Hadassah-Brandeis Institute celebrates activism through the arts on a grand scale
“Creating Art, Promoting Change: Works by Jewish Women – The Exhibit”
See the Brandeis Now video on this exhibit
WALTHAM, Mass. (June 2, 2008) – “Freed at last – for the most part – from their restrictive image and limited opportunities, Jewish women have embraced the world of art. And many have done so in the service of social justice,” says Shulamit Reinharz, founding director of the Hadassah-Brandeis Institute (HBI). And now, the works and life stories of some of these captivating women can be seen in communities across the United States. After being unveiled at Brandeis University, “Creating Art, Promoting Change: Works by Jewish Women - The Exhibit” is now heading to Los Angeles for the national Hadassah Convention in July.
The “Creating Art, Promoting Change” exhibit is inspired by the HBI calendar of the same name. Utilizing six-double sided panels that are each seven feet tall, the show highlights the work of 13 Jewish women from around the world, including groundbreaking artists such as Judy Chicago and Miriam Schapiro, founders of the feminist art movement; Israeli artist Ayana Friedman, whose powerful piece, Aguna (1996) focuses on the controversial issue of women’s divorce rights under Jewish law; and Mierle Laderman Ukeles, who launched the environmental art movement in 1977 when she became the first artist-in-residence at the Department of Sanitation in New York City.
Following in the footsteps of prior HBI exhibits “Jewish Women Scientists” and “Jewish + Female = Athlete,” this latest show challenges Jewish and gender stereotypes. The two previous exhibits have been placed in over twenty communities, ranging from summer camps to JCC’s. Available for a nominal fee, all three of the exhibits are portable and adjustable, so they can fit a variety of spaces and create broad scale opportunities to transform the ways people think about Jews and gender worldwide. Fulfilling the mission of the HBI, each exhibit is both an aesthetic piece and a teaching tool.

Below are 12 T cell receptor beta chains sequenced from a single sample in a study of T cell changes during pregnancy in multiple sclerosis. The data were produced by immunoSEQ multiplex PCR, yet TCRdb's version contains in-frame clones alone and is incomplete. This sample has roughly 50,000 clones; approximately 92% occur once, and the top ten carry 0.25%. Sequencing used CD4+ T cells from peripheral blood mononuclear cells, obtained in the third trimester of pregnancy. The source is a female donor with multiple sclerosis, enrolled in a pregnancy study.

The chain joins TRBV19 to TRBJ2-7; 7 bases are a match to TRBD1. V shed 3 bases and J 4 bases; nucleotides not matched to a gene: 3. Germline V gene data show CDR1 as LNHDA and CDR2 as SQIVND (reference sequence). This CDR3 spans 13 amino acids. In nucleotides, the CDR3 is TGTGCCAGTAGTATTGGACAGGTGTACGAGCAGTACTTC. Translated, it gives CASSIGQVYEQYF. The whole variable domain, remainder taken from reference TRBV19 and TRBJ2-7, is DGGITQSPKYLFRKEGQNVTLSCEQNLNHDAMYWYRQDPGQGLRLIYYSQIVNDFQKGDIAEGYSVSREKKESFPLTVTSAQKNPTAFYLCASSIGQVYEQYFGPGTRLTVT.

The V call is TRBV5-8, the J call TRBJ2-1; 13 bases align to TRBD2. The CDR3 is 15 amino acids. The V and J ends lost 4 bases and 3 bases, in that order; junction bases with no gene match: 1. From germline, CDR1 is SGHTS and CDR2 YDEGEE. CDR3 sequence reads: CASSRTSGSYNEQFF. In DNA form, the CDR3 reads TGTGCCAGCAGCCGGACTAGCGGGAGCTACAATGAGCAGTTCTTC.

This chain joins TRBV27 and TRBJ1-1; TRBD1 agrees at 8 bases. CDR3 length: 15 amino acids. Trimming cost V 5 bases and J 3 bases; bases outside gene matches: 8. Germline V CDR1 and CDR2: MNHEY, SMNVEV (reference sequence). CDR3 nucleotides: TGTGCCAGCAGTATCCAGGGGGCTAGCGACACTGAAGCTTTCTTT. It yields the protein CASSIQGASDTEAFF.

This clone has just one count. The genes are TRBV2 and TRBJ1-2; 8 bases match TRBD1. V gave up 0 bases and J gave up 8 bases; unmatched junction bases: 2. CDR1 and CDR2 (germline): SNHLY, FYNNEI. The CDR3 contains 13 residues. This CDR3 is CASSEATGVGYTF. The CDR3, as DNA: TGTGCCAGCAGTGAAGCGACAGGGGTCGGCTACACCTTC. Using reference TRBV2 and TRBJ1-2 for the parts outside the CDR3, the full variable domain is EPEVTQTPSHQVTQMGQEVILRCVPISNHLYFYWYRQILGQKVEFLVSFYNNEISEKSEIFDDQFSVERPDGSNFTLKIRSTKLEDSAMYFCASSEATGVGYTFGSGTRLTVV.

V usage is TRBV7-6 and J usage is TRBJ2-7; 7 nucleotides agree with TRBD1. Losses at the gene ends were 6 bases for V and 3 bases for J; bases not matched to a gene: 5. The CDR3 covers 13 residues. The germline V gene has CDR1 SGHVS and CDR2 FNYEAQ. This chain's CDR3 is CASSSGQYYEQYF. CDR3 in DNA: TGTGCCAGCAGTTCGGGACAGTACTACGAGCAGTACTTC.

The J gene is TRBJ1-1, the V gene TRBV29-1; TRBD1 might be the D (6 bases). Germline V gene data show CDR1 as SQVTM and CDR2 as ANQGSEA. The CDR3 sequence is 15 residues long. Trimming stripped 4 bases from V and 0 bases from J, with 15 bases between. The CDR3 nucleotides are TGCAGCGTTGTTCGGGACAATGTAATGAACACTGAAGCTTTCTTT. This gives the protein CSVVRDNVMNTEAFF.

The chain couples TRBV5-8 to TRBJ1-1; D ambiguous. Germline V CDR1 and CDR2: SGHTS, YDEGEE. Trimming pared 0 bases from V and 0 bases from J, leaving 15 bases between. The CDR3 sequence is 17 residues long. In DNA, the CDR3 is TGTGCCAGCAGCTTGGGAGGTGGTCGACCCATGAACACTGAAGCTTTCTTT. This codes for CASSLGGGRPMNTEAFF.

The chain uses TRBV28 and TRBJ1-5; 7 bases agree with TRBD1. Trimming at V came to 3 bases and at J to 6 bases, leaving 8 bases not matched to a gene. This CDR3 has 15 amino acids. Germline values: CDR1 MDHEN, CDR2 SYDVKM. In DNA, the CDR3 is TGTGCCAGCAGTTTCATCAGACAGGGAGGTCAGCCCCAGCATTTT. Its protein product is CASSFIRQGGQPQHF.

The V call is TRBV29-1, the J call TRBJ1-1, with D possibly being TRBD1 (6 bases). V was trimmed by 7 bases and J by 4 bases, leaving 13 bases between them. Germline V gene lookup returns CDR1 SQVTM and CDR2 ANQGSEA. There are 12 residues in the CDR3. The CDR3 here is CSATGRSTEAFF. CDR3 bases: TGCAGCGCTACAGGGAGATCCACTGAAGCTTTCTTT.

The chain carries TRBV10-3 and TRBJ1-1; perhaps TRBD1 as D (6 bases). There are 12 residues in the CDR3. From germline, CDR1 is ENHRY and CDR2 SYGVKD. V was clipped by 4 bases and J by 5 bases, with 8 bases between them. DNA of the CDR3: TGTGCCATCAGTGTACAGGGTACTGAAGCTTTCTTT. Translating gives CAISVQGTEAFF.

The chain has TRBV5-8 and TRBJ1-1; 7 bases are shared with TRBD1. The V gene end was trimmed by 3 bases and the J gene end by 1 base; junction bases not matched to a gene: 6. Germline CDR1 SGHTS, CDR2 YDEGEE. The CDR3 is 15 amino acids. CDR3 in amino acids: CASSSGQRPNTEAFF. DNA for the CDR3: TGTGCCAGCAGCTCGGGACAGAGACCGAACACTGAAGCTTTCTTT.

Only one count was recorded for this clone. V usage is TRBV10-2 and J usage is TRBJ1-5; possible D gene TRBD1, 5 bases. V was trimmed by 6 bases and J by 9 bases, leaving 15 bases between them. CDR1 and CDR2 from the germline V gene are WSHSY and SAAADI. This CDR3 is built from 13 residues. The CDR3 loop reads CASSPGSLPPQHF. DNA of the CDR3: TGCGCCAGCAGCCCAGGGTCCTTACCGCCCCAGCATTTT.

“The main idea is to attract attention to what’s going on around us and hopefully it will change a little bit, maybe a drop in the ocean,” says artist and activist Tamar Hirschl, whose environmental image “Deer Watch” magnificently fills one of the panels that make up the exhibit.
If you are interested in bringing “Creating Art, Promoting Change: Works by Jewish Women – The Exhibit” to your community, please contact Rosalind Landman at email@example.com / ph: 781.736.8114 or visit the HBI website at www.brandeis.edu/hbi.
High-resolution images are available upon request.
About the Hadassah-Brandeis Institute (HBI)
The Hadassah-Brandeis Institute (HBI) develops fresh ways of thinking about Jews and gender worldwide by producing and promoting scholarly research and artistic projects. The exhibit is based on the HBI calendar “Creating Art, Promoting Change: Works by Jewish Women” which showcased 16 artists from around the globe who embody the spirit of activism. The 16-month planner (September 2007-December 2008) highlighted contemporary issues and the role these activist artists have played in breaking barriers and producing positive social change.